The Criminal Code in Mongolia prohibits rape. The law provides for sentences of up to five years. If the victim is injured or is a minor, the penalty can reach 10 years. Such a crime resulting in death, or where the victim is under 14 years of age, or committed by a recidivist, may result in 15 to 25 years' imprisonment or application of the death penalty. Gang rape is punishable by death; although the US State Department has reported that the death penalty has been abolished in practice.
There is no official prevalence data on sexual violence, however the US Department of State reported that the National Police Authority received 260 reports of rape between January and September 2013, including a significant increase in the number of minor girls who were victims of rape: 54 cases in the first 10 months of the year, up from 37 cases during the same period of 2012. Additionally, the report claims that many rapes were not reported; due in part to police and judicial procedures that imposed stress on victims, as well as social stigma. According to NGOs, police referred only a small number of rape cases for prosecution, generally claiming there was insufficient evidence.
The government had not criminalised marital rape, although it remains a significant problem for Mongolian society. The findings of a 2008 report by the National Center against Violence revealed that 80% of those surveyed accepted the existence of marital rape in Mongolia; and one out of every two respondents reported being a victim of a marital rape.
Article 4 of the 2011 Law on Promotion of Gender Equality addresses systematic sexual harassment as a form of gender discrimination. However the National Human Rights Commission has criticized the law for not including any specific sanctions for acts of violence against women and sexual harassment. In 2010 the US State Department cited a National Human Rights Commission survey that found that one in every two employed women under the age of 35 identified herself as a victim of workplace sexual harassment.
There is no evidence that female genital mutilation (FGM) is practised in Mongolia.
In 2008, the United Nations Committee on the Elimination of Discrimination against Women (CEDAW) expressed concern about the increasing incidence of trafficking and exploitation of women and girls and the low rate of prosecution. Mongolia prohibits all forms of human trafficking through Article 113 of its criminal code, which was amended to include internal trafficking, trafficking of children, and labour trafficking. However, in practice the US Department of State reports that the Government of Mongolia does not fully comply with the minimum standards for the elimination of trafficking; citing factors including corruption, and the lack of a law or policy on victim-witness protection or long-term resources for victims of trafficking. 
Limitations on women’s reproductive rights also infringe upon women’s physical integrity in Mongolia. In 1989, the abortion provisions of the Criminal Code were amended. Although abortion is in general still considered a serious offence, the Code was modified to provide that becoming a mother was a matter of a woman’s own decision, and made forced abortions illegal. During the first three months of pregnancy a woman can now obtain an abortion on request and, later in pregnancy, when necessary due to illness. Abortions must be performed by physicians under hospital conditions, and the Ministry of Health approves a list of illnesses justifying the performance of an abortion on medical grounds. The abortion rate is 16.9 abortions per 1,000 women aged 15-44.United Nations data from 2008 indicates that 49.6% of married women were using a modern method of contraception, while 5.5% were using traditional methods.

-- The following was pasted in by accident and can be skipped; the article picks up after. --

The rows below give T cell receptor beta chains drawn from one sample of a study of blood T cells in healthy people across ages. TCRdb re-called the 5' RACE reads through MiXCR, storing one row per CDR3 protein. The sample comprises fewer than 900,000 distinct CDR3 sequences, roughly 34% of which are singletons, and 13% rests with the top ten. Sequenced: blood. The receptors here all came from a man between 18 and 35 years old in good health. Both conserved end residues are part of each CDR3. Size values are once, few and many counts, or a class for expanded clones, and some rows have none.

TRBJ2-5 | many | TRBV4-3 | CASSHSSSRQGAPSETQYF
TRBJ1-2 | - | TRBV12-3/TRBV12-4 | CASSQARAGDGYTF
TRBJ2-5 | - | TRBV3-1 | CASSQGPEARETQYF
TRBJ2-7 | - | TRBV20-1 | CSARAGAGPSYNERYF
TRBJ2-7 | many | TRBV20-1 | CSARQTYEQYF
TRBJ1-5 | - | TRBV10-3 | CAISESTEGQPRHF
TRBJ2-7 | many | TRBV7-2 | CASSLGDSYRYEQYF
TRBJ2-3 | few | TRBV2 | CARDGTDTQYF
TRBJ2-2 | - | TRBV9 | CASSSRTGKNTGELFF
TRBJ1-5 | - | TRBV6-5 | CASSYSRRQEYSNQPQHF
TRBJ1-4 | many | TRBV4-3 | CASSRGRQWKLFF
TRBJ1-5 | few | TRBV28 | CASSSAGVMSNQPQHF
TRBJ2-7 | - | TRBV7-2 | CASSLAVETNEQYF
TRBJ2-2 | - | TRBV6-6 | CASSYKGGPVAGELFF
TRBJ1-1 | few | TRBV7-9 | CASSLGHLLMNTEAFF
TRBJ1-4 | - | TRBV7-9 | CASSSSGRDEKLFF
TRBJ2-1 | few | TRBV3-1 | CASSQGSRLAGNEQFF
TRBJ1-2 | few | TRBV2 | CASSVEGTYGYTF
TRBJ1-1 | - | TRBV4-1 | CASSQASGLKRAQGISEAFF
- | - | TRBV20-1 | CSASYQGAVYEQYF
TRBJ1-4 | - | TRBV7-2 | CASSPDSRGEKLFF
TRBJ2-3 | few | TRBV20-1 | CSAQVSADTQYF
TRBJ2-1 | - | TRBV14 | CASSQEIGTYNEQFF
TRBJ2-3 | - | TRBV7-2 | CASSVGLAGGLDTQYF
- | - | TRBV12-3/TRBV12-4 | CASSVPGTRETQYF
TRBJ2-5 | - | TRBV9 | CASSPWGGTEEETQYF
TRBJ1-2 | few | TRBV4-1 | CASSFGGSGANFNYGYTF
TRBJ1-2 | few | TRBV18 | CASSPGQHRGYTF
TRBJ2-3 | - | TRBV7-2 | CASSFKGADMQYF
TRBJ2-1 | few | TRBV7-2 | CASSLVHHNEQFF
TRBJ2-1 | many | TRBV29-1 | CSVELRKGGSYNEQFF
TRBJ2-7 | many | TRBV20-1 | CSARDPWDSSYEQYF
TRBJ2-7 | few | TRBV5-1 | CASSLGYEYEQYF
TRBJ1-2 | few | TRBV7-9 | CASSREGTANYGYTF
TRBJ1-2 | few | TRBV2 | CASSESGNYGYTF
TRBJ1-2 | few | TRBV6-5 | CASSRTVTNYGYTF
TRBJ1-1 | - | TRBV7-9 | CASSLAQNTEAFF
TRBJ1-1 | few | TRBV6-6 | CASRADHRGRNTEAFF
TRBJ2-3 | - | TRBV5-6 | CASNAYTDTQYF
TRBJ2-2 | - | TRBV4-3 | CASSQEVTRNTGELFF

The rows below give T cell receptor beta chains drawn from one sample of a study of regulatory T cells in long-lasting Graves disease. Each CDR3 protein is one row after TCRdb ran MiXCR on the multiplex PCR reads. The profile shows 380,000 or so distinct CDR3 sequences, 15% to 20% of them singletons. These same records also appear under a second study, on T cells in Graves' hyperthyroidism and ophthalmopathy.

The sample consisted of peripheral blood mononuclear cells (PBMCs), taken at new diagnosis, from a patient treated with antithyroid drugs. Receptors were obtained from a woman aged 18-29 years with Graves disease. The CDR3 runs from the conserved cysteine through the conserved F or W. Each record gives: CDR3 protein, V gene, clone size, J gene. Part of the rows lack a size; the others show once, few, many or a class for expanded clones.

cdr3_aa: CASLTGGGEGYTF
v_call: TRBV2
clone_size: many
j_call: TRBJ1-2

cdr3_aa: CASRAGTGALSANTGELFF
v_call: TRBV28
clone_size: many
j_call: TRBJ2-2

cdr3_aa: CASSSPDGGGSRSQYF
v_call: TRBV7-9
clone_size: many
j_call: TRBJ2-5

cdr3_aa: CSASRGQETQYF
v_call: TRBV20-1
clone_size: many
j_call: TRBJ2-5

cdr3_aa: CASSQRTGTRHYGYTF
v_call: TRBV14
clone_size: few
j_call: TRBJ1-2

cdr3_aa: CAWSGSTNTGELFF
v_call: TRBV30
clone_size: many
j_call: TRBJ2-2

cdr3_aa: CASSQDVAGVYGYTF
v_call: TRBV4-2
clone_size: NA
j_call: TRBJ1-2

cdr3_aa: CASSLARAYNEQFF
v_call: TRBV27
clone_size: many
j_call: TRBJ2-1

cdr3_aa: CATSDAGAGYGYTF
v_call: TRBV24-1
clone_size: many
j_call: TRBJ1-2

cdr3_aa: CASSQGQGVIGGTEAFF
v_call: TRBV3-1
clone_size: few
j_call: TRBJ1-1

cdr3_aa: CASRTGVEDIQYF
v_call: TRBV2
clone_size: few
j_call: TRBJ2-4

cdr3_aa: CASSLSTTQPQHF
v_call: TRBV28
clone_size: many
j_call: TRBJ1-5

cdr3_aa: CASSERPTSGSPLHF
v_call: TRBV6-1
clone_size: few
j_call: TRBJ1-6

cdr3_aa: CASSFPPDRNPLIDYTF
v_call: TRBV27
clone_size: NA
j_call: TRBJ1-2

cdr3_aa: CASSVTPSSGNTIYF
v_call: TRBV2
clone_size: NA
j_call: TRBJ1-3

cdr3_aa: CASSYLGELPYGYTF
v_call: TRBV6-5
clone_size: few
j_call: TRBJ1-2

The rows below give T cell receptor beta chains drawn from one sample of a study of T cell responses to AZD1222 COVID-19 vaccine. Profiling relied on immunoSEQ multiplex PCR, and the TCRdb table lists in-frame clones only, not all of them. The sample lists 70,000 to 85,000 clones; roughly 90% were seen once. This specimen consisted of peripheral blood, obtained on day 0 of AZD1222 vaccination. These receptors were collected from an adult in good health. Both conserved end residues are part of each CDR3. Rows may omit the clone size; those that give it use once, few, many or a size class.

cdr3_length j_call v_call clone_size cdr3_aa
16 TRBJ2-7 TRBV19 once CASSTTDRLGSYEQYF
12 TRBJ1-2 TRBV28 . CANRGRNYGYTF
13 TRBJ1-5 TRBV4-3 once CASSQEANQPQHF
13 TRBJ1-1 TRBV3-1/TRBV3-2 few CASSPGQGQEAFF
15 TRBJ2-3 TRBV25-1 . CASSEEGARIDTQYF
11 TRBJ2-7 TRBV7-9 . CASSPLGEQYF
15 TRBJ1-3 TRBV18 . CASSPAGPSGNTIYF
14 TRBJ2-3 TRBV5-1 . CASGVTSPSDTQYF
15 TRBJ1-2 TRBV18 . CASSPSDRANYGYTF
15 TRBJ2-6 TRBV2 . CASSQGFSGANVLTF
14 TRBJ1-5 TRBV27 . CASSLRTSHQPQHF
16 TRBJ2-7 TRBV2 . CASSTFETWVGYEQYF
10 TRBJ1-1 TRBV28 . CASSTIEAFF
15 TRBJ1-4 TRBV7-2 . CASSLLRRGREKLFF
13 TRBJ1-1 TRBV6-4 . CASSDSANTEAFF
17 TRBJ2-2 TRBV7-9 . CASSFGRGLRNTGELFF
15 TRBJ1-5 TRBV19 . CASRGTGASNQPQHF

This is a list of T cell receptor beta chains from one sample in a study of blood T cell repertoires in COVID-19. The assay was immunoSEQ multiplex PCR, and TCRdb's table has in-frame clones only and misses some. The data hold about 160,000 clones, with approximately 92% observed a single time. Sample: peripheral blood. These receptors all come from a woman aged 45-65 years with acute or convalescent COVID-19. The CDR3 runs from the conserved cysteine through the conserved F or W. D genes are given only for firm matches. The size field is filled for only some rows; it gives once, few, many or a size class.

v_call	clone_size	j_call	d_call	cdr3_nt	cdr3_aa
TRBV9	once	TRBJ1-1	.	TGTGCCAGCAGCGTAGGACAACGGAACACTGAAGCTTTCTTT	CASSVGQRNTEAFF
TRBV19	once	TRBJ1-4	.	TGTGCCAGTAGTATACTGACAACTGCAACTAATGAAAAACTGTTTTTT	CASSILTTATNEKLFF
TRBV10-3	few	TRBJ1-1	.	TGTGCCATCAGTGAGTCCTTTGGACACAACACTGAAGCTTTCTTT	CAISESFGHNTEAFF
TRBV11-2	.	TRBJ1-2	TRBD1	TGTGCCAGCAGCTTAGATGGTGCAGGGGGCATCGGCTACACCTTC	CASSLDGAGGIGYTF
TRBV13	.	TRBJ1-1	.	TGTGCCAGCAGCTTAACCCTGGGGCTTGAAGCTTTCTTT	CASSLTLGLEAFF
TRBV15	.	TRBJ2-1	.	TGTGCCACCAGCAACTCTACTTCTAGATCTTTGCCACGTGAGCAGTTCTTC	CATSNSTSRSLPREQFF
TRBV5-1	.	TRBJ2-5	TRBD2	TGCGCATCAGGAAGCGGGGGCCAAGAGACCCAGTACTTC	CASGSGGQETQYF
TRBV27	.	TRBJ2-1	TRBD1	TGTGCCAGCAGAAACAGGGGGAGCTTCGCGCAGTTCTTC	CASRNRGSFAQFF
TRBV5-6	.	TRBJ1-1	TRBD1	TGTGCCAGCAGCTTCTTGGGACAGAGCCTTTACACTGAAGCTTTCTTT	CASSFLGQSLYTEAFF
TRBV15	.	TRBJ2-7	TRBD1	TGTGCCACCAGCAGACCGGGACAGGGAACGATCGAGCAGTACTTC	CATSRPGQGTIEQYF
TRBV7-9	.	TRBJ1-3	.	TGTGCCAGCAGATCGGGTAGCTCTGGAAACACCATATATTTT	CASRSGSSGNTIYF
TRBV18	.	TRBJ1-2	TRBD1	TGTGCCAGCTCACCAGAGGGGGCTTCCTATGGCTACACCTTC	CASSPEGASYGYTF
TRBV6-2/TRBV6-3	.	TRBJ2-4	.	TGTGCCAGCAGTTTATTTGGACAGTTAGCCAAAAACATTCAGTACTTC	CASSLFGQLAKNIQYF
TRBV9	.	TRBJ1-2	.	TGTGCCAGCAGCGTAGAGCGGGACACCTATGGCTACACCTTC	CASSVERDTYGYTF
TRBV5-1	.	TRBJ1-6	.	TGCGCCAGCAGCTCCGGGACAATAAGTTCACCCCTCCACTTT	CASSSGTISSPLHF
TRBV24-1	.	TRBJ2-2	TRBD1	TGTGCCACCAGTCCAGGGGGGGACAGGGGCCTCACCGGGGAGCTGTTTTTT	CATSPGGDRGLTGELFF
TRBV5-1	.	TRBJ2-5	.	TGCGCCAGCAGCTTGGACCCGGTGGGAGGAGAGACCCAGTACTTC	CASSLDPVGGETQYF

US State Department (2013)  Advocates for Human Rights (2014)  US State Department (2013)  Advocated for Human Rights (2014), pp 2-4.  OECD (2014), Gender, Institutions and Development Database, http://stats.oecd.org  Criminal Code of Mongolia (2002), Art. 126  US Department of State (2013)  US Department of State (2013)  Stop Violence Against Women (n.d)  US State Department (2013)  UN Women (2011), p.133  Stop Violence Against Women (n.d)  National Human Rights Commission (2013), p.19  US State Department (2010)  CEDAW (2008), p.6  US State Department (2013b)  Article 127  Health Law of Mongolia (1998), Article 36  UN Department of Economic and Social Affairs (2013)  UN (2012b)
Mongolia has a male-to-female sex ratio at birth of 1.05 and in the working age population (15-64) it is at 1.04.
There is no evidence to suggest that Mongolia is a country of concern in relation to missing women.
Sex-disaggregated data on the rates of infant mortality and early childhood nutrition do not provide evidence of preferential treatment of sons in relation to household allocation of nutrition. Data on children’s time-use indicates that girls are slightly more likely than boys to be involved in household chores for more than 28 hours a week. The Asian Development Bank (ADB) reports that there are rural and urban differences in the burden of unpaid work amongst boys and girls. Teenage urban males spent fewer than 17 hours on non-economic activities, and their rural counterparts spent fewer than 18 hours. Girls from the same age group, on the other hand, spent 21 hours in urban areas and up to 30 hours in rural areas on household tasks. This suggests that girls bear the burden on unpaid work in the family. With respect to access to education, the World Economic Forum (WEF) reports that Mongolia has reached gender parity or near parity in primary, secondary and tertiary education enrolments, which suggests that there is no preferential treatment of sons with respect to education.